This brazen pooing is very handy to us scientists as it makes surveying for martens very simple! In pairs we walk transects along short sections of forest track throughout the area and examine any scat we come across. It’s rare to find anything but fox, marten, or dog on the forest tracks, but working in the Dean yielded lots of exciting boar droppings scattered across the tracks too.

It can get tricky to only pick up marten scat though, as once the scats have been deposited for a while they can lose some of their signature odour, and foxes are not adverse to snaffling blackberries and bilberries in the summer which can mask the foul odour of their normal scats. To add extra confusion foxes also overmark martens and vice versa, so you can come to a great pile of scat in the track that is multiple fox and marten scats laid atop one another. Martens and foxes are intraguild competitors who fight for the same prey sources but as they both try and avoid conflict where possible they transfer their battle to the forest tracks and use scat to make their point.

Building a scatalogue…

Collecting the scat helps us build a fuller picture of how our martens are expanding and using the landscape. It is important though not to equate number of scats found to number of martens in the area, no clear relationship exists, and nobody is quite sure why some areas become scat havens and some are barren despite marten presence confirmed by camera trap (6). Some martens just like to scat a lot, and some do not, it’s a personal choice!

Scats can tell us all sorts about what a marten has been eating too (7). Hard part analysis (breaking up the scat and looking at the contents either by eye or under microscope) can yield lots of small mammal bones and jaws (vole teeth being particularly obvious; Picture 6 &7), mammal fur, feather quills, and of course the late summer delicacy; berries of all kinds!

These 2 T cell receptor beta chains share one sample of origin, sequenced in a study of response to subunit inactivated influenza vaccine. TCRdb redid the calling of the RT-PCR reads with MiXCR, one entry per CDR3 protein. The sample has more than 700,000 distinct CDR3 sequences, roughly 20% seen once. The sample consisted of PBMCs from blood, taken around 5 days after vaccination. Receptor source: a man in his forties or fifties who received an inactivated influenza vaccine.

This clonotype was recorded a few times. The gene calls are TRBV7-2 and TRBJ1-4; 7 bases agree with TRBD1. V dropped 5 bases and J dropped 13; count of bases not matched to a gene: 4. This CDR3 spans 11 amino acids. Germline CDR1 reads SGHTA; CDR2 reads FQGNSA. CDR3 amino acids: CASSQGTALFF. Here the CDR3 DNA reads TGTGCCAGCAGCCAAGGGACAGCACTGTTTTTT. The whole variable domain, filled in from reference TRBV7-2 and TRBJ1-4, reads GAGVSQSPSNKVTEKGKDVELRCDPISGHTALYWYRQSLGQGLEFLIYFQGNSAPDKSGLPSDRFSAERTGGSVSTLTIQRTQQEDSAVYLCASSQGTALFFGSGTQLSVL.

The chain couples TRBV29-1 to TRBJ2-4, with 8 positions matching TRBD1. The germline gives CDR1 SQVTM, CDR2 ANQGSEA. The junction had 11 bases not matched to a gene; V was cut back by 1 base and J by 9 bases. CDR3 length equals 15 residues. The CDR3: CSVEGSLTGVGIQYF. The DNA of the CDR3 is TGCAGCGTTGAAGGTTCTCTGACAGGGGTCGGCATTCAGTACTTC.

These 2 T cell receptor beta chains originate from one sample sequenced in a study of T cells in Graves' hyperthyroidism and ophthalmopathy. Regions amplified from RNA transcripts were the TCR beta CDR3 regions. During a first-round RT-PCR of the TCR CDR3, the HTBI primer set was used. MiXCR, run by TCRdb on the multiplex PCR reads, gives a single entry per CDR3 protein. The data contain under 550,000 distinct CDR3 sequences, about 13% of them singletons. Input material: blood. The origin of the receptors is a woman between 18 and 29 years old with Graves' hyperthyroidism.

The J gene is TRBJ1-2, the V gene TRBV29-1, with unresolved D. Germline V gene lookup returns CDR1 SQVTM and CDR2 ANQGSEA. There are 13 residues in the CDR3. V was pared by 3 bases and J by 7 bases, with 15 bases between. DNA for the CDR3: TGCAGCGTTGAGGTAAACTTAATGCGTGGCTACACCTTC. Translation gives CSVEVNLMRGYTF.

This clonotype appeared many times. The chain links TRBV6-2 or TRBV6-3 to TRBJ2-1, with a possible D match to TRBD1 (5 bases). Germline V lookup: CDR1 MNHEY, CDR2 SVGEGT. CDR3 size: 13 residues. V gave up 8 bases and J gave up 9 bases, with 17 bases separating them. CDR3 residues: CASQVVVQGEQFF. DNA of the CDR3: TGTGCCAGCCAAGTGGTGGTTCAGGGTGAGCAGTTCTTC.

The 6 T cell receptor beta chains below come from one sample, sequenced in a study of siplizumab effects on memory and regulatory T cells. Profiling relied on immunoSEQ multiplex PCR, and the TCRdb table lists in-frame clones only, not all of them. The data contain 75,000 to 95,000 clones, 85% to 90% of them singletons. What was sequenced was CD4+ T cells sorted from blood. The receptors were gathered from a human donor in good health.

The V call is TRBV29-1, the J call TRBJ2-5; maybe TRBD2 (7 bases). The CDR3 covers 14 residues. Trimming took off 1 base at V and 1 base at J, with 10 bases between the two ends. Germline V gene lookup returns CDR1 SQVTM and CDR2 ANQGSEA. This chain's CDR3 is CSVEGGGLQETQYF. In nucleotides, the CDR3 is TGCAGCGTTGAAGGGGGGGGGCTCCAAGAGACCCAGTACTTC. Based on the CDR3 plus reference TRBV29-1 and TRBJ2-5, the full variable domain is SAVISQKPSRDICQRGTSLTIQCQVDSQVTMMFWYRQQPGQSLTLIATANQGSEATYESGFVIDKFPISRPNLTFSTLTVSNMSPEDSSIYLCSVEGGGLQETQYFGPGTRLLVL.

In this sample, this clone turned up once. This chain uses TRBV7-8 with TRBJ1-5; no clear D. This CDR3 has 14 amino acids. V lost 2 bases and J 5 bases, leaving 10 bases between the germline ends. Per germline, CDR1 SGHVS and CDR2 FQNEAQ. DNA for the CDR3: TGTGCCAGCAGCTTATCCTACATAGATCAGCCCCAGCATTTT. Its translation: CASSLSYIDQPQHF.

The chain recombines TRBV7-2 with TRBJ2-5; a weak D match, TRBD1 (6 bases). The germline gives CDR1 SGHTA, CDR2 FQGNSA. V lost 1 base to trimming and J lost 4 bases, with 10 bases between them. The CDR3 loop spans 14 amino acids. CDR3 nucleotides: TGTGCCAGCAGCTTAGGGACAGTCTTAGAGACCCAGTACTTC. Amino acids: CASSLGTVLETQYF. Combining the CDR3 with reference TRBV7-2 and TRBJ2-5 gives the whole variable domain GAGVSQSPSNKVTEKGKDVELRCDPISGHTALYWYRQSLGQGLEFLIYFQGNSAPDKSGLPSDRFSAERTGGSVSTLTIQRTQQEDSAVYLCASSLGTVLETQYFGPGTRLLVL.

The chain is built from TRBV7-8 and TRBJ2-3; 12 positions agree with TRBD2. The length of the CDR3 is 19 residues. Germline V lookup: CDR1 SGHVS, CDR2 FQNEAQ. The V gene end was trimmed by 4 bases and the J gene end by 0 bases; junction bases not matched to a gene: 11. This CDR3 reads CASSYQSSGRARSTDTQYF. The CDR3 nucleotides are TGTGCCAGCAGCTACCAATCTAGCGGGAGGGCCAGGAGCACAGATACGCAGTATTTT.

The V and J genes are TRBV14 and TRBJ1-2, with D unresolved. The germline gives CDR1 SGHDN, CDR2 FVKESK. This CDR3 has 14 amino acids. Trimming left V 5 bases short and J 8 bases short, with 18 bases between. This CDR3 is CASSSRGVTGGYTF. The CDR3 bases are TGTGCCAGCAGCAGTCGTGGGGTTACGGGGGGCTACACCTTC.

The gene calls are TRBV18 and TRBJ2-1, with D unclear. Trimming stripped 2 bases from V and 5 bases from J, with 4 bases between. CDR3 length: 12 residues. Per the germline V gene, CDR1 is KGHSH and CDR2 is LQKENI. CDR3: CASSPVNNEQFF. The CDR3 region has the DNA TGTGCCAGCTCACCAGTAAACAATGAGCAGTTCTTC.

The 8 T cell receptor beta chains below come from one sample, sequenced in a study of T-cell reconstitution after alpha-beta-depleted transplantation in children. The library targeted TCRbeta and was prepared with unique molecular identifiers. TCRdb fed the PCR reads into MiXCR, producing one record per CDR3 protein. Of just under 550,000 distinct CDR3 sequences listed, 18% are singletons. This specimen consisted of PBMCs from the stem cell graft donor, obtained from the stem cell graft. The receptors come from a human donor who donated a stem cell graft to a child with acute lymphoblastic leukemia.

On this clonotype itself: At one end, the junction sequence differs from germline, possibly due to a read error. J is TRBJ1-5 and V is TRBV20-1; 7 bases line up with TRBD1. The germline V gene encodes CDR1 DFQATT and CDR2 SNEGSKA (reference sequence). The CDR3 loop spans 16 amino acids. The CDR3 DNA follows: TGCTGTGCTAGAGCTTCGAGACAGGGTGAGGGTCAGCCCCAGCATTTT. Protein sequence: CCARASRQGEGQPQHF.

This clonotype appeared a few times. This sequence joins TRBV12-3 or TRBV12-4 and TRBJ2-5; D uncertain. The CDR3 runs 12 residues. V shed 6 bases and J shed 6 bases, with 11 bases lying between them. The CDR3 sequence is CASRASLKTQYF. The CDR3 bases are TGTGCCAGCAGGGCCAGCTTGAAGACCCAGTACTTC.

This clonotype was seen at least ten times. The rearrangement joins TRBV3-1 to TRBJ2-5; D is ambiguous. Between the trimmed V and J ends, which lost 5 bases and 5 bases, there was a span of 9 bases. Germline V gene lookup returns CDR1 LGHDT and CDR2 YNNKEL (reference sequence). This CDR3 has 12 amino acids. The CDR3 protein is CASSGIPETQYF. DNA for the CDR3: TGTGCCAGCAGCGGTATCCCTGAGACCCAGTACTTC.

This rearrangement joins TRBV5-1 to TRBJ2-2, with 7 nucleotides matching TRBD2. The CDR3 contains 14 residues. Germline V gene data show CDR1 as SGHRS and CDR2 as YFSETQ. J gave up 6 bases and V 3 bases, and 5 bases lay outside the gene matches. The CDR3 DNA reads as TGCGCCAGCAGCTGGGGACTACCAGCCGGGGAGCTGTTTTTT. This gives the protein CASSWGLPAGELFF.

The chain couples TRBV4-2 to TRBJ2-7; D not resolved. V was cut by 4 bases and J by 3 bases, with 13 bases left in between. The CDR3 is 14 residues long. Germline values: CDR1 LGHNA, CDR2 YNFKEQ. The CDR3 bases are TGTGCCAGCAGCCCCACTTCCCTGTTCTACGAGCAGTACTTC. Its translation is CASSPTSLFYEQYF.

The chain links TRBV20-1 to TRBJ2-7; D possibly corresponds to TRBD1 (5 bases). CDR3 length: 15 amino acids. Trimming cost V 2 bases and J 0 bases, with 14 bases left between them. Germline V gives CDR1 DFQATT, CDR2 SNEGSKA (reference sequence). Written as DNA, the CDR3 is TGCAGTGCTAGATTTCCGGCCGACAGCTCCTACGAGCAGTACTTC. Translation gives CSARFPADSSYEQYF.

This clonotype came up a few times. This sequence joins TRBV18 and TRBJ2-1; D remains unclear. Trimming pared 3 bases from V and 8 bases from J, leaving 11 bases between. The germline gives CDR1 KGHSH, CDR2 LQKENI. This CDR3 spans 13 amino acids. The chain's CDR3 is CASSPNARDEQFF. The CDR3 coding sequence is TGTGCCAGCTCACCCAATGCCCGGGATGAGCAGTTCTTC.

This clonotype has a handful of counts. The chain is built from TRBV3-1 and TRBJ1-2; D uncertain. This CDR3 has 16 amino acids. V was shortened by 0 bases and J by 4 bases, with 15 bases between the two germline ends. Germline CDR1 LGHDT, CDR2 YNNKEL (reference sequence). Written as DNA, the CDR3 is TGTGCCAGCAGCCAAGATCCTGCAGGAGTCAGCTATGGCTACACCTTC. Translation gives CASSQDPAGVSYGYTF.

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(1) Birks, J., Messenger, J., Braithwaite, T., Davison, A., Brookes, R., Strachan, C., 2004. Martens and Fishers (Martes) in Human-altered Environments. Springer-Verlag New York

(2) Hutchings, M.R. and White, P.C., 2000. Mustelid scent‐marking in managed ecosystems: implications for population management. Mammal Review 30(3‐4).

(3) Birks, J. 2017. Pine Martens. Whittet Books Ltd, Essex, UK.

(4) Kubasiewicz, L.M., Quine, C.P., Summers, R.W., Coope, R., Cotterell, J.E., A’Hara, S.W., Park, K.J., 2017. Non-invasive genotyping and spatial mark-recapture methods to estimate European pine marten density in forested landscapes. Italian Journal of mammalogy, 28(2), pp.265-271.

(5) Birks, J., Messenger, J., Halliwell, E., 2005. Diversity of den sites used by pine martens Martes Martes: a response to the scarcity of arboreal cavities? Mammal Review, 35(3&4), pp.313-320.

(6) Cavallini, P., 1994. Faeces count as an index of fox abundance. Acta theriologica, 39(4), pp.417-424.

(7) Caryl, F.M., Raynor, R., Quine, C.P., Park, K.J., 2012. The seasonal diet of British pine marten determined from genetically identified scats. Journal of Zoology, 288 (4), pp.252-259

(8) Jordan, N.R., Messenger, J., Turner, P., Croose, E., Birks, J. and O’Reilly, C., 2012. Molecular comparison of historical and contemporary pine marten (Martes martes) populations in the British Isles: evidence of differing origins and fates, and implications for conservation management. Conservation Genetics, 13(5), pp.1195-1212.